Limited progress on pesticides, EU meat tax and swine fever

Your weekly update on all things Agriculture & Food in the EU.

Welcome to EURACTIV’s AgriFood Brief, your weekly update on all things Agriculture & Food in the EU. You can subscribe here if you haven’t done so yet.

 

Limited progress on pesticides, auditors warn

The European Commission has been unable to adequately measure and reduce either the effects or the risks from pesticides due to a lack of rigorous and suitable data, according to a new report from the European Court of Auditors, released on Wednesday (5 January). Read more here.

News from the week

Spread of African swine fever confirmed in nine EU countries
The area of the European Union affected by the African swine fever is “progressively expanding”, the European Food Safety Authority (EFSA) said in its latest update on the disease. Natasha Foote has the story.

A sustainable levy on EU steaks?
A new report drafted by the True Animal Protein Price Coalition (TAPP) suggests that retail price for meat doesn’t reflect the environmental cost associated with its production in the EU, advocating for a “sustainability charge” on meat. However, the proposal has undergone some criticism. Read more here.

Fighting fire with fire: pest control by playing nature at its own game
Biological pesticides are rapidly gaining attention as a sustainable and viable environmentally friendly alternative to chemical pesticides. However, they are currently hampered by maladapted regulation. Check out this link for more information.

Commission bemused by consumer information conundrum
The European Commission has started sketching the new EU-wide food labelling scheme, expected to be proposed in the context of the new Farm to Fork Strategy (F2F), but the debate over what kind of information to provide to consumers has just started. Gerardo Fortuna has the story.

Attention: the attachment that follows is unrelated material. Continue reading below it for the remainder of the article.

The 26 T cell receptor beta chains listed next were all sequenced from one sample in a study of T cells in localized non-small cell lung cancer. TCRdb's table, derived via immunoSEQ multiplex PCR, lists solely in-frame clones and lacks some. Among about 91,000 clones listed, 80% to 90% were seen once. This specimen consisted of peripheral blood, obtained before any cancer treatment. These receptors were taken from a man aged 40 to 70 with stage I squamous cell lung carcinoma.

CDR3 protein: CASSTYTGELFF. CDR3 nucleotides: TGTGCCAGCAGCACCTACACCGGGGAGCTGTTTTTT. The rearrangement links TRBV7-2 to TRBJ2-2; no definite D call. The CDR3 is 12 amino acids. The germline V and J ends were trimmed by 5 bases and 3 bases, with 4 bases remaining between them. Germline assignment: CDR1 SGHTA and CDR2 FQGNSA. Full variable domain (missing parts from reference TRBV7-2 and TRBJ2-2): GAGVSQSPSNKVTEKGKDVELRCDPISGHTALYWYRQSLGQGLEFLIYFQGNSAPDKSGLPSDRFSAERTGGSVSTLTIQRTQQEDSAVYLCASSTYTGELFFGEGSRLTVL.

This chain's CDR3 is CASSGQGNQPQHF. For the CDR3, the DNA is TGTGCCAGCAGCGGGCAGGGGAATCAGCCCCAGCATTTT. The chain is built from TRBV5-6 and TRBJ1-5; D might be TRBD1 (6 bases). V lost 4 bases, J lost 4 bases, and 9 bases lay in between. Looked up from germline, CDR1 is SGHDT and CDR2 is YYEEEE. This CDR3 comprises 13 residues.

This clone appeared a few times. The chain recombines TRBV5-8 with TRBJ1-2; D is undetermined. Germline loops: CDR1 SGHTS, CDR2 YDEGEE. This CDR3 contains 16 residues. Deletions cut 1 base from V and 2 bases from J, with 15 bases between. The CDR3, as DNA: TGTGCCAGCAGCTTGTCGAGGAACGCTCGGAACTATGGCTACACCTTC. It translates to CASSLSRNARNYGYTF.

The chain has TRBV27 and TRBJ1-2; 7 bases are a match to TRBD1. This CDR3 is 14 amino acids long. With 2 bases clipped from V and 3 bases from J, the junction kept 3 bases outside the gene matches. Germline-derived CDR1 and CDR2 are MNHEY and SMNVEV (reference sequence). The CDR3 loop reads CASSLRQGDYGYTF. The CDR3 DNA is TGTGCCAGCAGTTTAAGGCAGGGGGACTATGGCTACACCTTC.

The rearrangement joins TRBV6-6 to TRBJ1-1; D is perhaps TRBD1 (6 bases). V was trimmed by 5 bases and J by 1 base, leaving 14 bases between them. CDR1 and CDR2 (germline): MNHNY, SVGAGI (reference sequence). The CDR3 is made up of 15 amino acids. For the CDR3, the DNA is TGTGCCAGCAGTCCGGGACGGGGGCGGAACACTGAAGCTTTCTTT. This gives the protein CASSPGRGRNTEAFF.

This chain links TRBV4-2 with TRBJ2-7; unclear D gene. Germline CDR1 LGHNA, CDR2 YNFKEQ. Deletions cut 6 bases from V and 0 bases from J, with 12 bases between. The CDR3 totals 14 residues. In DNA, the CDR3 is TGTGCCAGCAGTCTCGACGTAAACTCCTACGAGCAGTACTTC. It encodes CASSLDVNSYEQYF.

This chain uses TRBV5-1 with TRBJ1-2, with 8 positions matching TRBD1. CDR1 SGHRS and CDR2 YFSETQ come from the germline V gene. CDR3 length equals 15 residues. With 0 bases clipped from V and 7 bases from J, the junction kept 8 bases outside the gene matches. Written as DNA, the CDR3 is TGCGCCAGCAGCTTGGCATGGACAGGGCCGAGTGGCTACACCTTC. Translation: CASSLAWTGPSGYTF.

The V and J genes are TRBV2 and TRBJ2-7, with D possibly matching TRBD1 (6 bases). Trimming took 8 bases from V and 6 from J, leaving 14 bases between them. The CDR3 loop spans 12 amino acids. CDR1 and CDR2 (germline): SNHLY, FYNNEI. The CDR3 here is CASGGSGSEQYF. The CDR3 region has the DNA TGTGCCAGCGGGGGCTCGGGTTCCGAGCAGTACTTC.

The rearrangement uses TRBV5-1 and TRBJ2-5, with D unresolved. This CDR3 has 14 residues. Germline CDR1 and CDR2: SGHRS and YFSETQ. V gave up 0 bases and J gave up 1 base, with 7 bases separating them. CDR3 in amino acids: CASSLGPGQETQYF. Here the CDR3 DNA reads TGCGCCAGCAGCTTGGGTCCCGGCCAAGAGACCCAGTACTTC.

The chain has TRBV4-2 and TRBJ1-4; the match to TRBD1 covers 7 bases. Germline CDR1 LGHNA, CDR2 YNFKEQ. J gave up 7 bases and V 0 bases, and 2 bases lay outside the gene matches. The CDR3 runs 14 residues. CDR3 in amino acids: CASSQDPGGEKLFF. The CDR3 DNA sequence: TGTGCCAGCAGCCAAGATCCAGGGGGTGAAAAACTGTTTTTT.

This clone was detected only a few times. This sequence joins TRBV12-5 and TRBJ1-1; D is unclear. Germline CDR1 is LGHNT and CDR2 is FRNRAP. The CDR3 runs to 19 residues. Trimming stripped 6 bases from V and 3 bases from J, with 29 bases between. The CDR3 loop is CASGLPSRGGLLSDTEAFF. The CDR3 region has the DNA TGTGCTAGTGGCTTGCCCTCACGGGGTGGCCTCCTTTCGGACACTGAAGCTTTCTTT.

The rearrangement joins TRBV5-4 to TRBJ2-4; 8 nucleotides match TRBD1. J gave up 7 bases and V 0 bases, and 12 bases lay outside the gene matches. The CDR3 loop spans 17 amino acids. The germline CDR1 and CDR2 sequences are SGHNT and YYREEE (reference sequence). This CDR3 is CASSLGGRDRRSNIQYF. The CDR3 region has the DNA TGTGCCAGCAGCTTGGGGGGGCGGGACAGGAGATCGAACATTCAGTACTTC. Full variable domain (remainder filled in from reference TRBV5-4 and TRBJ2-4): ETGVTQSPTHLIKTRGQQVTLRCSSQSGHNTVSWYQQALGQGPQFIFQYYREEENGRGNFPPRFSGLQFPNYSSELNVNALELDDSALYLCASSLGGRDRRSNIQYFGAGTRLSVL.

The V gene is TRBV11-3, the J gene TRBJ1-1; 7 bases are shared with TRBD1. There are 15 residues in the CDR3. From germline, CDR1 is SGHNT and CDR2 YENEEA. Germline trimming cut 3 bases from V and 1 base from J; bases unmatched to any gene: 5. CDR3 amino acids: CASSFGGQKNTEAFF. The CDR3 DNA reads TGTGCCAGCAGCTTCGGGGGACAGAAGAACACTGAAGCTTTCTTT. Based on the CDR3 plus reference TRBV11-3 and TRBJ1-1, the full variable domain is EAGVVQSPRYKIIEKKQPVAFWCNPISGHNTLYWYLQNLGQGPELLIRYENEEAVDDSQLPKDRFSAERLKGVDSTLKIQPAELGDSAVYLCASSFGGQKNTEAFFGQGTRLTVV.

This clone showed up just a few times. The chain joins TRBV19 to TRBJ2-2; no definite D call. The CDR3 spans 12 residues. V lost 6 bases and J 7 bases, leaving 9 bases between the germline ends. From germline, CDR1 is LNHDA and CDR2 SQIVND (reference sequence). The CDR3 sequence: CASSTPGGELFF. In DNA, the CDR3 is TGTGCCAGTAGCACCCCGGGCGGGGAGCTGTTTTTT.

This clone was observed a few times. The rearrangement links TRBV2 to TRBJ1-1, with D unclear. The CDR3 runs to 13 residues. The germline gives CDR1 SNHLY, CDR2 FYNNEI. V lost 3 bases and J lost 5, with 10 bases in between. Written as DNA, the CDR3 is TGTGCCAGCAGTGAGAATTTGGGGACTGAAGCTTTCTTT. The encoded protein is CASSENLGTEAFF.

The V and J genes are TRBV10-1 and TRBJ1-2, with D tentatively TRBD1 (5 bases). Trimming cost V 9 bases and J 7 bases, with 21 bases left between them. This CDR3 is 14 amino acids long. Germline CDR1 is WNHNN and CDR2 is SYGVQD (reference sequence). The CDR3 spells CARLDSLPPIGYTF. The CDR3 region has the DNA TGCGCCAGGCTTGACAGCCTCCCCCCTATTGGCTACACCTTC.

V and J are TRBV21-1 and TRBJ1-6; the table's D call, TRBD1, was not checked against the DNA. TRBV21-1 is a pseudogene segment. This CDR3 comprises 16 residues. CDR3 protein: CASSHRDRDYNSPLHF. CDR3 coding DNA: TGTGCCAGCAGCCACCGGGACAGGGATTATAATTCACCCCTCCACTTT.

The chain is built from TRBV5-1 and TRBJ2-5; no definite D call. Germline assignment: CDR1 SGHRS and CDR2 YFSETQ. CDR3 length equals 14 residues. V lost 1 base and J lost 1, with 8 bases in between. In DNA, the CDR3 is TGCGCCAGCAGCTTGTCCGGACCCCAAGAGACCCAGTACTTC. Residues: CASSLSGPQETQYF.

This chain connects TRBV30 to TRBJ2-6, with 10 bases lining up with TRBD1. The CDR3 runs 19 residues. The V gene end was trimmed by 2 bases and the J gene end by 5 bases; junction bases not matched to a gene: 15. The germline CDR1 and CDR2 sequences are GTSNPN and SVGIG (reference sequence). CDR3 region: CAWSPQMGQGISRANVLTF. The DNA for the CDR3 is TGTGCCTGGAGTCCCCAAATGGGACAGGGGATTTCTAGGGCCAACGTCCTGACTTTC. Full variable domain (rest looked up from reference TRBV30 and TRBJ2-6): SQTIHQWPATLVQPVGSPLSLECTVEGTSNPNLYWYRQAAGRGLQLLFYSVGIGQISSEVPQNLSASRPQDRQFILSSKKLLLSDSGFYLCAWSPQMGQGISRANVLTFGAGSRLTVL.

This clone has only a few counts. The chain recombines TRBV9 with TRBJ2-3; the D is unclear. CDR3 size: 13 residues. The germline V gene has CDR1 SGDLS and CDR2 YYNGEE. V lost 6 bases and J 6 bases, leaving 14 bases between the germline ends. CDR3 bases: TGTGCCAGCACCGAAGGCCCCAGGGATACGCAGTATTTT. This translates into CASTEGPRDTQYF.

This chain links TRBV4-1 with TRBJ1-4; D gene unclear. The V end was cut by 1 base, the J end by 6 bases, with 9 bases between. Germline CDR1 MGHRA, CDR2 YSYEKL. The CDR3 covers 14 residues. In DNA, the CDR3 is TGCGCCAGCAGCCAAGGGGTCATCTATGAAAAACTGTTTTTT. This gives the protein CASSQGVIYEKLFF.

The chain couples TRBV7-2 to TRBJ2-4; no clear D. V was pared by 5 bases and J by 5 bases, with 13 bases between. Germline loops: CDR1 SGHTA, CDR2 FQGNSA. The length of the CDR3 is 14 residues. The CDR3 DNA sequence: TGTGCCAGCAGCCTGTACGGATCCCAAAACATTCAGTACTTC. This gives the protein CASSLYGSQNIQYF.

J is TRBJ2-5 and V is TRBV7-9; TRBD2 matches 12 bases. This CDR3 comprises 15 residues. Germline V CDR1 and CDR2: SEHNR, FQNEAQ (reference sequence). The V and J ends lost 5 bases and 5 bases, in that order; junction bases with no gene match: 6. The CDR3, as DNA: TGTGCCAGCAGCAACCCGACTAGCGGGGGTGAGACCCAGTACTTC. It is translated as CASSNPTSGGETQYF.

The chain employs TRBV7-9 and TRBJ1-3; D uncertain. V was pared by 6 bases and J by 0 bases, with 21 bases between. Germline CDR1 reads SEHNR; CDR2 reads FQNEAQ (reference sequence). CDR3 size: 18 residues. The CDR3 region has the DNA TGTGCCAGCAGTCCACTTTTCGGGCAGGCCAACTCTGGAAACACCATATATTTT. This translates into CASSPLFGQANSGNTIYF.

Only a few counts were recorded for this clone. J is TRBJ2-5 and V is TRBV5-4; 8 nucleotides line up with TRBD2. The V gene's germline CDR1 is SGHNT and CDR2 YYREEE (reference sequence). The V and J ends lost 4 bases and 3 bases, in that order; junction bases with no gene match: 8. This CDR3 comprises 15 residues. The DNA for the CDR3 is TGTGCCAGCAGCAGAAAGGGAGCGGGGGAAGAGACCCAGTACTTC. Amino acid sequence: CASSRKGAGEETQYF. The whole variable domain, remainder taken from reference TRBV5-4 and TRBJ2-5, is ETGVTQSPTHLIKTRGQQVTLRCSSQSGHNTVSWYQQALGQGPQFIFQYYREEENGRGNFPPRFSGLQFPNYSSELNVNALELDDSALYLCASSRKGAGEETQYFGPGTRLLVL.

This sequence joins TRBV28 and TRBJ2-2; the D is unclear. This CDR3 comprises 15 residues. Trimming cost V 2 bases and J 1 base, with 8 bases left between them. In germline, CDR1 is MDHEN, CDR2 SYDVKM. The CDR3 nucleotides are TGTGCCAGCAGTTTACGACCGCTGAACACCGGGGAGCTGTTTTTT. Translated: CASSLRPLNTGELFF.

Renew Europe vows to break ‘taboos’ in EU agriculture
The centrist Renew Europe group in the European Parliament aims to “break taboos” in the agricultural sector, according to one of its Czech deputies, Martin Hlaváček. Sarantis Michalopoulos reports.

German farmers reject government’s €1 billion ‘consolation prize’ for stricter fertiliser regulations
Germany’s grand coalition wants to support agriculture with €1 billion when stricter fertiliser regulations come into force soon. Farmers, however, are outraged, as they are demanding political action instead of money. Yet, the clock is ticking in Brussels and hefty fines are imminent. EURACTIV Germany reports.

Quote of the Week

” We have a big issue with pricing; this example of meat just shows you how upside-down the current system is and that consumers don’t pay the right price, but also that farmers, producers don’t get the right support

Bas Eickhout, Greens MEP

Agrifood news from around Europe

 

SPAIN
Spain’s agri-food sector fears the negative impact of Brexit, in particular for sensitive and key export products like cheese, red wines, and olive oil, which are also under pressure by US trade tariff measures. EURACTIV’s partner EFE Agro reports.